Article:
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Physiological assessment of magnesium deficiency in broad beans (Vicia faba L.)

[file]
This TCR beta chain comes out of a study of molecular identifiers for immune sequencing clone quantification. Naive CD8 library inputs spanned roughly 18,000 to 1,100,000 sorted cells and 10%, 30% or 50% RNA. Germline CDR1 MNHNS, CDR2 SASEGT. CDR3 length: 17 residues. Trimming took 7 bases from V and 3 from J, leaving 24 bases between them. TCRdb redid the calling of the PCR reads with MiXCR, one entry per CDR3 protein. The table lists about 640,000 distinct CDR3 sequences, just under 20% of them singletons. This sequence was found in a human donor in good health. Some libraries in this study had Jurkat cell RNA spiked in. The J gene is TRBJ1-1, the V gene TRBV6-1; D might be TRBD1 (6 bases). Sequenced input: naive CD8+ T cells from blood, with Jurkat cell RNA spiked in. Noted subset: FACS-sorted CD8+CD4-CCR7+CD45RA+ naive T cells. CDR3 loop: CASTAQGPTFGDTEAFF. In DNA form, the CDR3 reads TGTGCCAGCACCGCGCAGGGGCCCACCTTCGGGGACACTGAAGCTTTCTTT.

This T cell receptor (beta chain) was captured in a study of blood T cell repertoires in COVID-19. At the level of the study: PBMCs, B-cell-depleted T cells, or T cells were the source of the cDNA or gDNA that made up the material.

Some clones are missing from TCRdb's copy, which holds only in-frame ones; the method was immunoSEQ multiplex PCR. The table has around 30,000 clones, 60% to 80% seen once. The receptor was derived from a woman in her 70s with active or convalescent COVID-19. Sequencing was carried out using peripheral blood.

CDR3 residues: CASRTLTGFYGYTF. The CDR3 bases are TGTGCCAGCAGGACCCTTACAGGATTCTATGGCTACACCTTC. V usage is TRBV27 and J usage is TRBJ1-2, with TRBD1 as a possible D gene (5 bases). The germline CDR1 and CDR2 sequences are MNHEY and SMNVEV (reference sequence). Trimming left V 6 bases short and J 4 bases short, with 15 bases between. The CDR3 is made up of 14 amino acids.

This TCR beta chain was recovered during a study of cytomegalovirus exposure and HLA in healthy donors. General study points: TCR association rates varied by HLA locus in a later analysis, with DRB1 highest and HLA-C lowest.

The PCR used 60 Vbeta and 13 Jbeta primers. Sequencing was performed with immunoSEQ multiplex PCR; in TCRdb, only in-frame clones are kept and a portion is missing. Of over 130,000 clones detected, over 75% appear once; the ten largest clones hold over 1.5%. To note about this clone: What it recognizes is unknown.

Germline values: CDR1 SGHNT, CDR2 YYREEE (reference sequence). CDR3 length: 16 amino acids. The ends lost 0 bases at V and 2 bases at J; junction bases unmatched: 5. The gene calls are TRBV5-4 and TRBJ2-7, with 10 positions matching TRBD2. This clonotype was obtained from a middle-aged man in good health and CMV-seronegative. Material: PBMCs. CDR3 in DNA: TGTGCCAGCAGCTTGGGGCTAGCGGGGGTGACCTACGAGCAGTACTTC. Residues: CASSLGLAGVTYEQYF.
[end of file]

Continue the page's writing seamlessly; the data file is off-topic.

posted on 2023-05-26, 22:00 authored by Hariadi, Yuda Cahyoargo